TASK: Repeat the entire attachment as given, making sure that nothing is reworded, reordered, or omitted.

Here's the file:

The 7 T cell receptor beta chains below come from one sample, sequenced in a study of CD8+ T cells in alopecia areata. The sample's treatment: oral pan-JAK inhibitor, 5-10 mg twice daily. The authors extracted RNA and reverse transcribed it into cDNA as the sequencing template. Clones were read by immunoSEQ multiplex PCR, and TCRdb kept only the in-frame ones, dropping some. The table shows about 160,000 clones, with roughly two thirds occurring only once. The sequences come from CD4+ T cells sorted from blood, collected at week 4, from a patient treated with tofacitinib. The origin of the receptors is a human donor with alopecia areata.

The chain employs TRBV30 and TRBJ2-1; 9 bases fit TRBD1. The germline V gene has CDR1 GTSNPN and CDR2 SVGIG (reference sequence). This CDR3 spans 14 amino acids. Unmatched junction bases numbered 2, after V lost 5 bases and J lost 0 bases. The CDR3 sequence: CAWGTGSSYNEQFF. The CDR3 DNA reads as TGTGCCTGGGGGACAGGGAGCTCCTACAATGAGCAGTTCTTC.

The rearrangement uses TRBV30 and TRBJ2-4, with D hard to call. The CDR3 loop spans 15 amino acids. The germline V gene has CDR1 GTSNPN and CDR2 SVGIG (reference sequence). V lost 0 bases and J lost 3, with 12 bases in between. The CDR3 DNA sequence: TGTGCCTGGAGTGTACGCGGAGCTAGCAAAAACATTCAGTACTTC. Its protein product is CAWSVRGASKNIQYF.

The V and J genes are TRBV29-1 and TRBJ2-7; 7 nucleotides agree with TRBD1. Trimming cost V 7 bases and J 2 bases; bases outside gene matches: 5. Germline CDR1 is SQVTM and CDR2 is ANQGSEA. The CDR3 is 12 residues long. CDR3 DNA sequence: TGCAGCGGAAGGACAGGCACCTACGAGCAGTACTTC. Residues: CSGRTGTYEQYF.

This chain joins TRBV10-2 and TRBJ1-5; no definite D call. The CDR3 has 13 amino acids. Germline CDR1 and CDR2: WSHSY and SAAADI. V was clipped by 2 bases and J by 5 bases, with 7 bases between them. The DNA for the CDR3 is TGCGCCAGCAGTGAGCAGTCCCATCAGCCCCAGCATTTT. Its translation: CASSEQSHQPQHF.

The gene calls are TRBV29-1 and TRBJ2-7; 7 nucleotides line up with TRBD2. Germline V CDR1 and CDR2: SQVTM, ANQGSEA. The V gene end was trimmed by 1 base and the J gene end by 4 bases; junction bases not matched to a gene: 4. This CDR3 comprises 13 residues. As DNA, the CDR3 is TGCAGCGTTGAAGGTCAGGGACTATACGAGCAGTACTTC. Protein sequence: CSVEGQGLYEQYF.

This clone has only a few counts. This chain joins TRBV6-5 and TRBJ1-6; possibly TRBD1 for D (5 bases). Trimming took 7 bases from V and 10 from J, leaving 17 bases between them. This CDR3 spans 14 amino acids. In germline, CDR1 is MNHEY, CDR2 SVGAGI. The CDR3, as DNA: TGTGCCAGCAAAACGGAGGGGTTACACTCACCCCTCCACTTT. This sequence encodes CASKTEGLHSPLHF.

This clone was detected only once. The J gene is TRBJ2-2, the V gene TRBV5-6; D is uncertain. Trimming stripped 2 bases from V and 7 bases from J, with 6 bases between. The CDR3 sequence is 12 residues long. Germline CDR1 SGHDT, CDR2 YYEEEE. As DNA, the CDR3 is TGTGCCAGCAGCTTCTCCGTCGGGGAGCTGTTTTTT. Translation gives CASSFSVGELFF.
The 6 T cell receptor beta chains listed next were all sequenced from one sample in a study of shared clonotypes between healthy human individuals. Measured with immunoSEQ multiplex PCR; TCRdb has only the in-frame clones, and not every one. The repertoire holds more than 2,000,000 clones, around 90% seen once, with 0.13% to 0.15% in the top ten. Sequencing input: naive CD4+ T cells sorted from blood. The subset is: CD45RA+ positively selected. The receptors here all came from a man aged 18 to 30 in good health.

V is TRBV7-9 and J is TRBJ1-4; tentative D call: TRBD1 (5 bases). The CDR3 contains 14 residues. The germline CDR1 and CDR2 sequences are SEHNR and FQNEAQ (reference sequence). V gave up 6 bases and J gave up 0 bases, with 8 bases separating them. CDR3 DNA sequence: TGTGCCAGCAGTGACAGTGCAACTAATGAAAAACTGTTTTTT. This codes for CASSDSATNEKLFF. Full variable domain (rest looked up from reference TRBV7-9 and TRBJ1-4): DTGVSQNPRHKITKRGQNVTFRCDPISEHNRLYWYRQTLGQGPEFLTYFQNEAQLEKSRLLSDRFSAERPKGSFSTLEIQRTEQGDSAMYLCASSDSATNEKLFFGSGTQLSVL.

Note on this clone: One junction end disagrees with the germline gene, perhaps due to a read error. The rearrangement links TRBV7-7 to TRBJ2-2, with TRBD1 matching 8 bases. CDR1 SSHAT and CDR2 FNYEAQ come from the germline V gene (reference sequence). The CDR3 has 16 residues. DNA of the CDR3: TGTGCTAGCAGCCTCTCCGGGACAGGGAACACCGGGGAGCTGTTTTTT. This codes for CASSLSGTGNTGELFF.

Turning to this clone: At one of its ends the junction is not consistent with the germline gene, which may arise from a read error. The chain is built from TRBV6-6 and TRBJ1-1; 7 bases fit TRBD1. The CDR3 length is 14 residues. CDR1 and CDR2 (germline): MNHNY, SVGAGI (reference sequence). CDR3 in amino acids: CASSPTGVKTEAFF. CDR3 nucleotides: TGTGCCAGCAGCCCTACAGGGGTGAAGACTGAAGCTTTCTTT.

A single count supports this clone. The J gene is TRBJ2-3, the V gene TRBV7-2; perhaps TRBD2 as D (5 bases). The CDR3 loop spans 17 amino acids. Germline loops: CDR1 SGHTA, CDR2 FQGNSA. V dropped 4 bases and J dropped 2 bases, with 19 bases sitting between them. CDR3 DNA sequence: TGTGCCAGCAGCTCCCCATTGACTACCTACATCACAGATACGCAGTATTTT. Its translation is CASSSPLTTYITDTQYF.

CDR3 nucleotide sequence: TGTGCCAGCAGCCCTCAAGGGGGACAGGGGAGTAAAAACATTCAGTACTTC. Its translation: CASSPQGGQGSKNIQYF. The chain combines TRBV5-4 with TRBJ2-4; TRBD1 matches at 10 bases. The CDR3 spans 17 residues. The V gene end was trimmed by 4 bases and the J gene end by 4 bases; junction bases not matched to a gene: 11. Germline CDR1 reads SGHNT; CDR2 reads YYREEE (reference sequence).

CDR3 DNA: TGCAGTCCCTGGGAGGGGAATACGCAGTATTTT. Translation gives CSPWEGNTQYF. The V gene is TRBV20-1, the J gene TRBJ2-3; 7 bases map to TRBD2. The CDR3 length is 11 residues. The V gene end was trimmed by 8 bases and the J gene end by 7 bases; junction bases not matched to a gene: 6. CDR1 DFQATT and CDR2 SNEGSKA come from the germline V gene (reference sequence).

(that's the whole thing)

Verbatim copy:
The 7 T cell receptor beta chains below come from one sample, sequenced in a study of CD8+ T cells in alopecia areata. The sample's treatment: oral pan-JAK inhibitor, 5-10 mg twice daily. The authors extracted RNA and reverse transcribed it into cDNA as the sequencing template. Clones were read by immunoSEQ multiplex PCR, and TCRdb kept only the in-frame ones, dropping some. The table shows about 160,000 clones, with roughly two thirds occurring only once. The sequences come from CD4+ T cells sorted from blood, collected at week 4, from a patient treated with tofacitinib. The origin of the receptors is a human donor with alopecia areata.

The chain employs TRBV30 and TRBJ2-1; 9 bases fit TRBD1. The germline V gene has CDR1 GTSNPN and CDR2 SVGIG (reference sequence). This CDR3 spans 14 amino acids. Unmatched junction bases numbered 2, after V lost 5 bases and J lost 0 bases. The CDR3 sequence: CAWGTGSSYNEQFF. The CDR3 DNA reads as TGTGCCTGGGGGACAGGGAGCTCCTACAATGAGCAGTTCTTC.

The rearrangement uses TRBV30 and TRBJ2-4, with D hard to call. The CDR3 loop spans 15 amino acids. The germline V gene has CDR1 GTSNPN and CDR2 SVGIG (reference sequence). V lost 0 bases and J lost 3, with 12 bases in between. The CDR3 DNA sequence: TGTGCCTGGAGTGTACGCGGAGCTAGCAAAAACATTCAGTACTTC. Its protein product is CAWSVRGASKNIQYF.

The V and J genes are TRBV29-1 and TRBJ2-7; 7 nucleotides agree with TRBD1. Trimming cost V 7 bases and J 2 bases; bases outside gene matches: 5. Germline CDR1 is SQVTM and CDR2 is ANQGSEA. The CDR3 is 12 residues long. CDR3 DNA sequence: TGCAGCGGAAGGACAGGCACCTACGAGCAGTACTTC. Residues: CSGRTGTYEQYF.

This chain joins TRBV10-2 and TRBJ1-5; no definite D call. The CDR3 has 13 amino acids. Germline CDR1 and CDR2: WSHSY and SAAADI. V was clipped by 2 bases and J by 5 bases, with 7 bases between them. The DNA for the CDR3 is TGCGCCAGCAGTGAGCAGTCCCATCAGCCCCAGCATTTT. Its translation: CASSEQSHQPQHF.

The gene calls are TRBV29-1 and TRBJ2-7; 7 nucleotides line up with TRBD2. Germline V CDR1 and CDR2: SQVTM, ANQGSEA. The V gene end was trimmed by 1 base and the J gene end by 4 bases; junction bases not matched to a gene: 4. This CDR3 comprises 13 residues. As DNA, the CDR3 is TGCAGCGTTGAAGGTCAGGGACTATACGAGCAGTACTTC. Protein sequence: CSVEGQGLYEQYF.

This clone has only a few counts. This chain joins TRBV6-5 and TRBJ1-6; possibly TRBD1 for D (5 bases). Trimming took 7 bases from V and 10 from J, leaving 17 bases between them. This CDR3 spans 14 amino acids. In germline, CDR1 is MNHEY, CDR2 SVGAGI. The CDR3, as DNA: TGTGCCAGCAAAACGGAGGGGTTACACTCACCCCTCCACTTT. This sequence encodes CASKTEGLHSPLHF.

This clone was detected only once. The J gene is TRBJ2-2, the V gene TRBV5-6; D is uncertain. Trimming stripped 2 bases from V and 7 bases from J, with 6 bases between. The CDR3 sequence is 12 residues long. Germline CDR1 SGHDT, CDR2 YYEEEE. As DNA, the CDR3 is TGTGCCAGCAGCTTCTCCGTCGGGGAGCTGTTTTTT. Translation gives CASSFSVGELFF.
The 6 T cell receptor beta chains listed next were all sequenced from one sample in a study of shared clonotypes between healthy human individuals. Measured with immunoSEQ multiplex PCR; TCRdb has only the in-frame clones, and not every one. The repertoire holds more than 2,000,000 clones, around 90% seen once, with 0.13% to 0.15% in the top ten. Sequencing input: naive CD4+ T cells sorted from blood. The subset is: CD45RA+ positively selected. The receptors here all came from a man aged 18 to 30 in good health.

V is TRBV7-9 and J is TRBJ1-4; tentative D call: TRBD1 (5 bases). The CDR3 contains 14 residues. The germline CDR1 and CDR2 sequences are SEHNR and FQNEAQ (reference sequence). V gave up 6 bases and J gave up 0 bases, with 8 bases separating them. CDR3 DNA sequence: TGTGCCAGCAGTGACAGTGCAACTAATGAAAAACTGTTTTTT. This codes for CASSDSATNEKLFF. Full variable domain (rest looked up from reference TRBV7-9 and TRBJ1-4): DTGVSQNPRHKITKRGQNVTFRCDPISEHNRLYWYRQTLGQGPEFLTYFQNEAQLEKSRLLSDRFSAERPKGSFSTLEIQRTEQGDSAMYLCASSDSATNEKLFFGSGTQLSVL.

Note on this clone: One junction end disagrees with the germline gene, perhaps due to a read error. The rearrangement links TRBV7-7 to TRBJ2-2, with TRBD1 matching 8 bases. CDR1 SSHAT and CDR2 FNYEAQ come from the germline V gene (reference sequence). The CDR3 has 16 residues. DNA of the CDR3: TGTGCTAGCAGCCTCTCCGGGACAGGGAACACCGGGGAGCTGTTTTTT. This codes for CASSLSGTGNTGELFF.

Turning to this clone: At one of its ends the junction is not consistent with the germline gene, which may arise from a read error. The chain is built from TRBV6-6 and TRBJ1-1; 7 bases fit TRBD1. The CDR3 length is 14 residues. CDR1 and CDR2 (germline): MNHNY, SVGAGI (reference sequence). CDR3 in amino acids: CASSPTGVKTEAFF. CDR3 nucleotides: TGTGCCAGCAGCCCTACAGGGGTGAAGACTGAAGCTTTCTTT.

A single count supports this clone. The J gene is TRBJ2-3, the V gene TRBV7-2; perhaps TRBD2 as D (5 bases). The CDR3 loop spans 17 amino acids. Germline loops: CDR1 SGHTA, CDR2 FQGNSA. V dropped 4 bases and J dropped 2 bases, with 19 bases sitting between them. CDR3 DNA sequence: TGTGCCAGCAGCTCCCCATTGACTACCTACATCACAGATACGCAGTATTTT. Its translation is CASSSPLTTYITDTQYF.

CDR3 nucleotide sequence: TGTGCCAGCAGCCCTCAAGGGGGACAGGGGAGTAAAAACATTCAGTACTTC. Its translation: CASSPQGGQGSKNIQYF. The chain combines TRBV5-4 with TRBJ2-4; TRBD1 matches at 10 bases. The CDR3 spans 17 residues. The V gene end was trimmed by 4 bases and the J gene end by 4 bases; junction bases not matched to a gene: 11. Germline CDR1 reads SGHNT; CDR2 reads YYREEE (reference sequence).

CDR3 DNA: TGCAGTCCCTGGGAGGGGAATACGCAGTATTTT. Translation gives CSPWEGNTQYF. The V gene is TRBV20-1, the J gene TRBJ2-3; 7 bases map to TRBD2. The CDR3 length is 11 residues. The V gene end was trimmed by 8 bases and the J gene end by 7 bases; junction bases not matched to a gene: 6. CDR1 DFQATT and CDR2 SNEGSKA come from the germline V gene (reference sequence).